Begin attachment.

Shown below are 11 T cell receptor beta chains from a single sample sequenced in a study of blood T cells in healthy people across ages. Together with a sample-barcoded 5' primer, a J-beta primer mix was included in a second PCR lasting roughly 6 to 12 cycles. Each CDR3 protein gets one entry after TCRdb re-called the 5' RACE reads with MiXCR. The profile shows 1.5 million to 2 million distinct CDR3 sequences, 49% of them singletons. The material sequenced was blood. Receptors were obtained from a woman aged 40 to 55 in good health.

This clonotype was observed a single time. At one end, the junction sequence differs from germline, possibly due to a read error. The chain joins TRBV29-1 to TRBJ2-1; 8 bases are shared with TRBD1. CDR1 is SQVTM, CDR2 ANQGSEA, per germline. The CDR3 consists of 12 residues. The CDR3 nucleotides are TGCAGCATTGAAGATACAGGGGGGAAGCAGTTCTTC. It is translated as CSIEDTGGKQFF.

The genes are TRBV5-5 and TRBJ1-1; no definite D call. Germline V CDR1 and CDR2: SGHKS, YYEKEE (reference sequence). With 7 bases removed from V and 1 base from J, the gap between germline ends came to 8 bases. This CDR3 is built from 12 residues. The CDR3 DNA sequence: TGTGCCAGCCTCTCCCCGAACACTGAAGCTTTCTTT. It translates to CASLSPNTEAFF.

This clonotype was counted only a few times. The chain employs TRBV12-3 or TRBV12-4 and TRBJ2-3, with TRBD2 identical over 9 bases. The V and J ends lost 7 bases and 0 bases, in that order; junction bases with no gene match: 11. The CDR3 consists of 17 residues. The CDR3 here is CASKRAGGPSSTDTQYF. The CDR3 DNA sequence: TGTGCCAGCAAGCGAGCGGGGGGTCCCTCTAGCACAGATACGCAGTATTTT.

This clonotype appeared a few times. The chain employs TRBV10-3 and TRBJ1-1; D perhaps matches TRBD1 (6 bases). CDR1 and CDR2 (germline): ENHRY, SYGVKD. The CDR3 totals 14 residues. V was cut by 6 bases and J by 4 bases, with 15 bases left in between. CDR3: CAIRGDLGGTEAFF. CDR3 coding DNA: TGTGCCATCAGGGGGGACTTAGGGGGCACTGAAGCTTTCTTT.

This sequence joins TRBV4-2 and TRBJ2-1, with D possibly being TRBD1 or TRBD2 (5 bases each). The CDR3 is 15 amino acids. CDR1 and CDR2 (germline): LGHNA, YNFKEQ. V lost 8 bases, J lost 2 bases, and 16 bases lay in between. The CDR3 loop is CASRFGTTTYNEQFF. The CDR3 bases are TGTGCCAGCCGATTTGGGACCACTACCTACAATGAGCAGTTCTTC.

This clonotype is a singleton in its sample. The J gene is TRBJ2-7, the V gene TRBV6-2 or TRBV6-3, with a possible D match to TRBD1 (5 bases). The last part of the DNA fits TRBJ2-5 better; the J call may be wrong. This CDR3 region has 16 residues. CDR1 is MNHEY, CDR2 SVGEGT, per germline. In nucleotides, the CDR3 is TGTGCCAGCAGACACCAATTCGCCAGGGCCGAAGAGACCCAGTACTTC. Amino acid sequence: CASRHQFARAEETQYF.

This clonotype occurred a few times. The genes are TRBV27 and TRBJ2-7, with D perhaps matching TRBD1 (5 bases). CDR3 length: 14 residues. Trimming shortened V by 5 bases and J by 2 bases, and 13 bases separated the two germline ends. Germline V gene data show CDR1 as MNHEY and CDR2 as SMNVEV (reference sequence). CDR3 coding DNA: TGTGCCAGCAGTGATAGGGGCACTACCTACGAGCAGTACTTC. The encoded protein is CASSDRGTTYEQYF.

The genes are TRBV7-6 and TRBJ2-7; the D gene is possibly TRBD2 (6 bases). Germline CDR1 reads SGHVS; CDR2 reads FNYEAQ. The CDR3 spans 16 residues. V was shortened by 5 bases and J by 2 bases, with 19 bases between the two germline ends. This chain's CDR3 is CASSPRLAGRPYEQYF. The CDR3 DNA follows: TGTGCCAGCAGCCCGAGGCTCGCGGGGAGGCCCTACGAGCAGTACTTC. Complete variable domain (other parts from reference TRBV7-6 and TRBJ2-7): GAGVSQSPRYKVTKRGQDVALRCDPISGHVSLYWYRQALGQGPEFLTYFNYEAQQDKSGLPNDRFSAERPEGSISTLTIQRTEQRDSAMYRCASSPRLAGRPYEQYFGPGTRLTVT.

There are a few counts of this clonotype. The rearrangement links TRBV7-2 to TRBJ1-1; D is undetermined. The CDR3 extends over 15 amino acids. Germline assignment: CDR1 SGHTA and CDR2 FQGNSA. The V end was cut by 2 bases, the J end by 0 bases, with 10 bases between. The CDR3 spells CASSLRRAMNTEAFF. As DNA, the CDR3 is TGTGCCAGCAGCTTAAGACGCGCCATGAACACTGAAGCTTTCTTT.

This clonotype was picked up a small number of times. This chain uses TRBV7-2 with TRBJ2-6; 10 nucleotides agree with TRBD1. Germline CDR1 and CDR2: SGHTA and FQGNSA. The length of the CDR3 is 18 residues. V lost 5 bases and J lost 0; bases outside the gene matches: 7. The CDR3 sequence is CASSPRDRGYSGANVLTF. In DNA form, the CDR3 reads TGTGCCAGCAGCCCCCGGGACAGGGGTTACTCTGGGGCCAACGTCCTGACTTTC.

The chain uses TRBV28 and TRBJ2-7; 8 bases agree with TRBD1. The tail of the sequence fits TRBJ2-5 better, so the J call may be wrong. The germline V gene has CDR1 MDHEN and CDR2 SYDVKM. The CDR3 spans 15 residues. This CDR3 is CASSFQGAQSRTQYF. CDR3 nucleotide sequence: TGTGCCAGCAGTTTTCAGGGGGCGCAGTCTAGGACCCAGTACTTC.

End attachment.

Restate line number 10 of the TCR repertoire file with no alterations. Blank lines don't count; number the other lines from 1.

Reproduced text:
There are a few counts of this clonotype. The rearrangement links TRBV7-2 to TRBJ1-1; D is undetermined. The CDR3 extends over 15 amino acids. Germline assignment: CDR1 SGHTA and CDR2 FQGNSA. The V end was cut by 2 bases, the J end by 0 bases, with 10 bases between. The CDR3 spells CASSLRRAMNTEAFF. As DNA, the CDR3 is TGTGCCAGCAGCTTAAGACGCGCCATGAACACTGAAGCTTTCTTT.